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Father, daughter National Guardsmen deploy together Staff Sgt. V. Michelle Woods

Master Sgt. Dean Kennebeck, battalion operations non-commissioned officer in charge, stands next to his daughter, Pfc. Megan Kennebeck, unit supply specialist, 1034th Combat Sustainment Support Battalion, Task Force Durable, Nov. 14, 2012. The Iowa National Guardsmen deployed together to Afghanistan in October this year in support of Operation Enduring Freedom. (U.S. Army photo by Sgt. V. Michelle Woods, Task Force Durable Public Affairs)

CAMP MARMAL, Afghanistan – Separation from loved ones is a common burden troops face during deployment, but for two soldiers in the Iowa National Guard, family is only an office away.

Master Sgt. Dean Kennebeck, battalion operations non-commissioned officer in charge, and Pfc. Megan Kennebeck, unit supply specialist, 1034th Combat Sustainment Support Battalion, Task Force Durable, deployed together to Afghanistan in October this year in support of Operation Enduring Freedom.

The father and daughter duo flew thousands of miles from their hometown of Ankeny, Iowa, to northern Afghanistan where they work in the same battalion and same building.

"You hear about families being deployed over here, but they're separated from base to base," said Master Sgt. Kennebeck, a veteran with 21 years of military service. "But we're in the same unit and see each other every day. It's pretty nice."

Both father and daughter said deploying together was a relief as well as an additional support system.

"With this being my first deployment, it's nice knowing I have family with me," said Pfc. Kennebeck.

Master Sgt. Kennebeck added, "It eases my mind somewhat knowing I can help prepare her for what is about to happen. I definitely know it eases her mom's mind a lot too."

Master Sgt. Kennebeck, who has deployed three times, said he joined the Army after high school in order to become a military policeman. After serving seven years on active duty, he then transitioned into the National Guard.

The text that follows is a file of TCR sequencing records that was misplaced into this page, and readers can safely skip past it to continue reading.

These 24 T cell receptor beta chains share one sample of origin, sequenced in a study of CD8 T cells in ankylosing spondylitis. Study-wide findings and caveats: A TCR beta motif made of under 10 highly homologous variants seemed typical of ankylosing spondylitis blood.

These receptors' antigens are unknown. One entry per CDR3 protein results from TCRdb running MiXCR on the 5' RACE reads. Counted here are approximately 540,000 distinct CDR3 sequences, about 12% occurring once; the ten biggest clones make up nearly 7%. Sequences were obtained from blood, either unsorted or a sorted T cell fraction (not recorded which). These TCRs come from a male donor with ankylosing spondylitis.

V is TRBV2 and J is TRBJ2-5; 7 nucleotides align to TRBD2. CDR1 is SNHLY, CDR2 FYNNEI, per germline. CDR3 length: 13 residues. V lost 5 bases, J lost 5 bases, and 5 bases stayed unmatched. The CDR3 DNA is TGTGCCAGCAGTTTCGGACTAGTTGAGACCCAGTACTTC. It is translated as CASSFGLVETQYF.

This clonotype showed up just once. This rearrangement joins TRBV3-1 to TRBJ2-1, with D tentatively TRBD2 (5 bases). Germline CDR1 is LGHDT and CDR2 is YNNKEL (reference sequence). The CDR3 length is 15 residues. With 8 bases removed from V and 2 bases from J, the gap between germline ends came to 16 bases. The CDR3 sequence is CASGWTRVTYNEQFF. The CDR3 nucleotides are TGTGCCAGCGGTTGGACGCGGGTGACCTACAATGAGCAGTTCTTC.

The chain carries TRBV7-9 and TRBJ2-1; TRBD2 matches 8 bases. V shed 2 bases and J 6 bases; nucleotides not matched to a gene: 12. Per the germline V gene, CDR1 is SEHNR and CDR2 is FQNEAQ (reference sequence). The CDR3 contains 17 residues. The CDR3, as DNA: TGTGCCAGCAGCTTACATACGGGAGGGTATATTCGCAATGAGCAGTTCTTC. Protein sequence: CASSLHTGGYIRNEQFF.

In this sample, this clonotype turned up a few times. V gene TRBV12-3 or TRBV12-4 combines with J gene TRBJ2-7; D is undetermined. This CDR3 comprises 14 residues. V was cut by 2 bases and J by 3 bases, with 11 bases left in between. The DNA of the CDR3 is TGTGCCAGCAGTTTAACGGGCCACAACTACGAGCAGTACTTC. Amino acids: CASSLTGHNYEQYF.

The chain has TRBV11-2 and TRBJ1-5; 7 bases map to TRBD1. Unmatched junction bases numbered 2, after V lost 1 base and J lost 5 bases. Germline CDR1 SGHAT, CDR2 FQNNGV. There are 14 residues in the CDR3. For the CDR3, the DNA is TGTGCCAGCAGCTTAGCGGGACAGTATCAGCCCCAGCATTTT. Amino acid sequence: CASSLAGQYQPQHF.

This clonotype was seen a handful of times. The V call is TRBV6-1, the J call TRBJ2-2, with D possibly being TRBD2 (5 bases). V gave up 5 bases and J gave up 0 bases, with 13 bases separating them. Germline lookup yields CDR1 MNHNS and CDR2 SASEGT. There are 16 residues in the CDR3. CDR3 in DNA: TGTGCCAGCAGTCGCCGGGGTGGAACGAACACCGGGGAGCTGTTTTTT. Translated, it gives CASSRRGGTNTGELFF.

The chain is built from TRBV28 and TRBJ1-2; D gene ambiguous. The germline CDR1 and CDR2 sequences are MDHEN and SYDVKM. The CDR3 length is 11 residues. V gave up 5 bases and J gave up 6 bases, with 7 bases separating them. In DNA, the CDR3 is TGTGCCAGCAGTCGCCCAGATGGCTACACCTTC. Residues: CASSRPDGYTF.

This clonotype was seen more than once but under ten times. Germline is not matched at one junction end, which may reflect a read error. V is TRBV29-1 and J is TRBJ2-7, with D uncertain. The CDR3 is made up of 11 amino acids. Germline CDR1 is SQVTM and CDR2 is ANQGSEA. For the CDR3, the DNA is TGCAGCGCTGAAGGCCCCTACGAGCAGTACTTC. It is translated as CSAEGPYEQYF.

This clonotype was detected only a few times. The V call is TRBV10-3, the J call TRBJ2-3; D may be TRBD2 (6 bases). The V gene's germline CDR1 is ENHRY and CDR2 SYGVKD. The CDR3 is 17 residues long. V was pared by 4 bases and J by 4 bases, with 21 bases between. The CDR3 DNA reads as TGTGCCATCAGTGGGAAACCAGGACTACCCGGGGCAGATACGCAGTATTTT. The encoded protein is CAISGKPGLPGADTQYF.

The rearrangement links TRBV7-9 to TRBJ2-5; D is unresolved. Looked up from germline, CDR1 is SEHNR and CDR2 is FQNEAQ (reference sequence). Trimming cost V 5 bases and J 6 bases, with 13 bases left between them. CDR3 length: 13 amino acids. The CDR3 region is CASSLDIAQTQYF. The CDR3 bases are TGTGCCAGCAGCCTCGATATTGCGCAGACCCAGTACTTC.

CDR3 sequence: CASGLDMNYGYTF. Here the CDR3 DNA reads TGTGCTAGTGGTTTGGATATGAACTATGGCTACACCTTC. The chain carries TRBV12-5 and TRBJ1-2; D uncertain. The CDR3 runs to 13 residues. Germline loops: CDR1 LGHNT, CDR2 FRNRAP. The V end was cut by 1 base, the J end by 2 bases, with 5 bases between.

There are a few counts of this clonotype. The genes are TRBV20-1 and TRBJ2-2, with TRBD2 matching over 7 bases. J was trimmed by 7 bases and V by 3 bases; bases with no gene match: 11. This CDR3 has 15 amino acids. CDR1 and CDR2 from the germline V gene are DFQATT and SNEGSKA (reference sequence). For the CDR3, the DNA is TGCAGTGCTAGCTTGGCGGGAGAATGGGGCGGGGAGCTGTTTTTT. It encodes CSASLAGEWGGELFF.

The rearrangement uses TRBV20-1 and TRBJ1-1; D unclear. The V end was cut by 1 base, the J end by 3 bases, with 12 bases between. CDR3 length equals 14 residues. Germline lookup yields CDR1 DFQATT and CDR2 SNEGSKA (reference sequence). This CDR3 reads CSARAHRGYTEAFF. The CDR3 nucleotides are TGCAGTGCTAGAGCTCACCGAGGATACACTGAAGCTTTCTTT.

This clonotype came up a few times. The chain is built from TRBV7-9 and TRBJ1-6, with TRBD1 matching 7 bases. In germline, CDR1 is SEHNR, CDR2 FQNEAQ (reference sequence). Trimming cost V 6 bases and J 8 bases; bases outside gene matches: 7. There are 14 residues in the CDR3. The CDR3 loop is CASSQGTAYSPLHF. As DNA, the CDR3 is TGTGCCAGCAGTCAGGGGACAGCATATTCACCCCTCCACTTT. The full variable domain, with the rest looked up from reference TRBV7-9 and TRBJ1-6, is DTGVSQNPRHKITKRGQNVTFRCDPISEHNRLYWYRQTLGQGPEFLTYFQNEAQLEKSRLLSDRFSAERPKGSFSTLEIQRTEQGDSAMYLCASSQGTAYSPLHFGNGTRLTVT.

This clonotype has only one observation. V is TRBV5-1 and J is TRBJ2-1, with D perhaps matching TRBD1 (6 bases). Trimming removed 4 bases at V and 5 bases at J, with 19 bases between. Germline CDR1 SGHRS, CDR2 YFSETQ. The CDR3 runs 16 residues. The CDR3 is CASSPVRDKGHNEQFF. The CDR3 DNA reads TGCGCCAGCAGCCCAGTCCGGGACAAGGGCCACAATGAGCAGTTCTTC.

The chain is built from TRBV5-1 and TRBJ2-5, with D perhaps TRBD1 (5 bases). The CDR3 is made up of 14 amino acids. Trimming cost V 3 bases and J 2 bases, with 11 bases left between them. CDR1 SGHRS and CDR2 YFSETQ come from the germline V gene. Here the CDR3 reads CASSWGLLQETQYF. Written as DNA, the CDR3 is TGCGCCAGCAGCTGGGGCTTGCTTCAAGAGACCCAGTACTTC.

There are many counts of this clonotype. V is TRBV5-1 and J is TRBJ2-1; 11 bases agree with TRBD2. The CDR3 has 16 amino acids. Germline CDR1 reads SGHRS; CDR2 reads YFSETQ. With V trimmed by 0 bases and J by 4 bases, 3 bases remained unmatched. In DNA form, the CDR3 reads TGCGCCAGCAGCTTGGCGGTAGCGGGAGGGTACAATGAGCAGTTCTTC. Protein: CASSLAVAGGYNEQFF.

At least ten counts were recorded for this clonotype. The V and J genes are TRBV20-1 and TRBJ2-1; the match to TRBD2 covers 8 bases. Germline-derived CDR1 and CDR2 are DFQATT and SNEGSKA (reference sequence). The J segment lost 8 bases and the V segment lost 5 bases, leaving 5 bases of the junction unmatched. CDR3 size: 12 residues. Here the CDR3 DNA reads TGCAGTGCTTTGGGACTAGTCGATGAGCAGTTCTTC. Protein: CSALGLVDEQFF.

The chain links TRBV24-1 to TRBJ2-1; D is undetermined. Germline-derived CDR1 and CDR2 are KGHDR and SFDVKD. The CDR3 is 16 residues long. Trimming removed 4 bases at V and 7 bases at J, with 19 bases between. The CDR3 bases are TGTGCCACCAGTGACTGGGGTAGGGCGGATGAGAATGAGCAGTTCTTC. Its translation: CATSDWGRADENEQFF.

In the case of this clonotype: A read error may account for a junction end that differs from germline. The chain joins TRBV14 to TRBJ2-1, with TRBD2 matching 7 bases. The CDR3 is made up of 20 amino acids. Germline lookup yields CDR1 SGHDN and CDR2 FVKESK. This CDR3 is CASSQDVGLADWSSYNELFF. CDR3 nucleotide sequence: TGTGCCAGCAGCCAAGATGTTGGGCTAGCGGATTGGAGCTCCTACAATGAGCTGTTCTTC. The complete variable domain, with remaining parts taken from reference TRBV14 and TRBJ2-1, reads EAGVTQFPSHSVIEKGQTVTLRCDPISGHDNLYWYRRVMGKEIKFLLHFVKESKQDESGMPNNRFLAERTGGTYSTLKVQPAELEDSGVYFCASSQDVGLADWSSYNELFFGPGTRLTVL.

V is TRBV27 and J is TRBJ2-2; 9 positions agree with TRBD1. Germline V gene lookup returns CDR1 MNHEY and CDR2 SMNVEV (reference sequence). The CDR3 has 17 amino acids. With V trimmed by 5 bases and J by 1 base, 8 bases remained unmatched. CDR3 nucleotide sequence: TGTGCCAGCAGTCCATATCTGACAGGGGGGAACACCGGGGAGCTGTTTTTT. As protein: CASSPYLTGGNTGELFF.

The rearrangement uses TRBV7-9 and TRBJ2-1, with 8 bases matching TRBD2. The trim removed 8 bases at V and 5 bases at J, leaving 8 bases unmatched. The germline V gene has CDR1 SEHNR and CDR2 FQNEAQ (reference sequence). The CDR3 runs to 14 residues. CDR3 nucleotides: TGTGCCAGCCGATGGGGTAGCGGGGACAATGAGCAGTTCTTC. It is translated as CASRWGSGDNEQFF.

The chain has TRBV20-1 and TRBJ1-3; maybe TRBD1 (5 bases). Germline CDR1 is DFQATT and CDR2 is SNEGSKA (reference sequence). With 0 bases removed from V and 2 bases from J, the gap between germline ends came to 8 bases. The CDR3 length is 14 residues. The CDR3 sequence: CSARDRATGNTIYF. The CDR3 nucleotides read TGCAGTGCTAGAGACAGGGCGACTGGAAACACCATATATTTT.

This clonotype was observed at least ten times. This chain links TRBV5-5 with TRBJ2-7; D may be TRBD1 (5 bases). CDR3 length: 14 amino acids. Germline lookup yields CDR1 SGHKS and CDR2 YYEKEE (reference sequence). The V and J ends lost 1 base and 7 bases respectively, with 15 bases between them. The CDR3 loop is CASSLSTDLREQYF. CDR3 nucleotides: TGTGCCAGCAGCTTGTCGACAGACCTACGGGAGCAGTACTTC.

Pfc. Kennebeck said one reason she joined was to follow in her father's footsteps.

"I have pictures from when I was a kid wearing all of his Army gear," said Pfc. Kennebeck, who has served for three years. "He was always a hero to me."

Having a father with 21 years of military experience proved beneficial to Pfc. Kennebeck when she decided to join the service. She said her father helped prepare her for basic training and drill weekend, as well living life as a soldier.

"I was very supportive of Megan joining but I wanted to make sure it was her decision so I gave her every possible pro and con there is to the military," said Master Sgt. Kennebeck. "Once she made up her mind we talked an awful lot about things to do to help mentally and physically prepare her."

He added, "I was obviously scared as a parent, because one of the things I told her is when you join the military, the bottom line is you have to anticipate going to war. Yet I know the military trains well and if they can, they'll take care of you. I knew she would be in good hands."

Although the two soldiers are related, they said they don't allow their family relationship to interfere with work.

Pfc. Kennebeck said her view of Master Sgt. Kennebeck as a father doesn't distort her view of his role as a senior NCO.

"People tell me it's OK to call him dad and I tell them no because we're in uniform," said Pfc. Kennebeck. "We're at work so I call him master sergeant and treat him with that respect."

Despite her father being a senior NCO in their unit, Pfc. Kennebeck said she earns her way by her own merit.

"Since day one, I’ve said I don't want any special treatment," she said. "I've wanted to work from the ground level up."

While professionalism is the number one priority for the Kennebecks, they said they and the soldiers in 1034th CSSB keep a good sense of humor about their relationship. Since Master Sgt. Kennebeck is not his daughter's direct supervisor, they are able to joke about their family relationship with fellow Soldiers.

"It's not like she's in my office so I don't have to yell at her all the time," said Master Sgt. Kennebeck. "I do, on purpose, try to stay out of her NCO business. Her supervisors ask me my opinion because I know her so well but I tell them it's their decision on how they handle her as their soldier."

The Kennebecks said while their deployment together will be a unique experience, it will only enhance their already treasured relationship.

"For me, our bond couldn't get any stronger,” said Pfc. Kennebeck.


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Public Domain Mark
This work, Father, daughter National Guardsmen deploy together, by SSG V. Michelle Woods, identified by DVIDS, is free of known copyright restrictions under U.S. copyright law.

Date Taken:11.18.2012

Date Posted:11.22.2012 07:30

Location:CAMP MARMAL, AFGlobe

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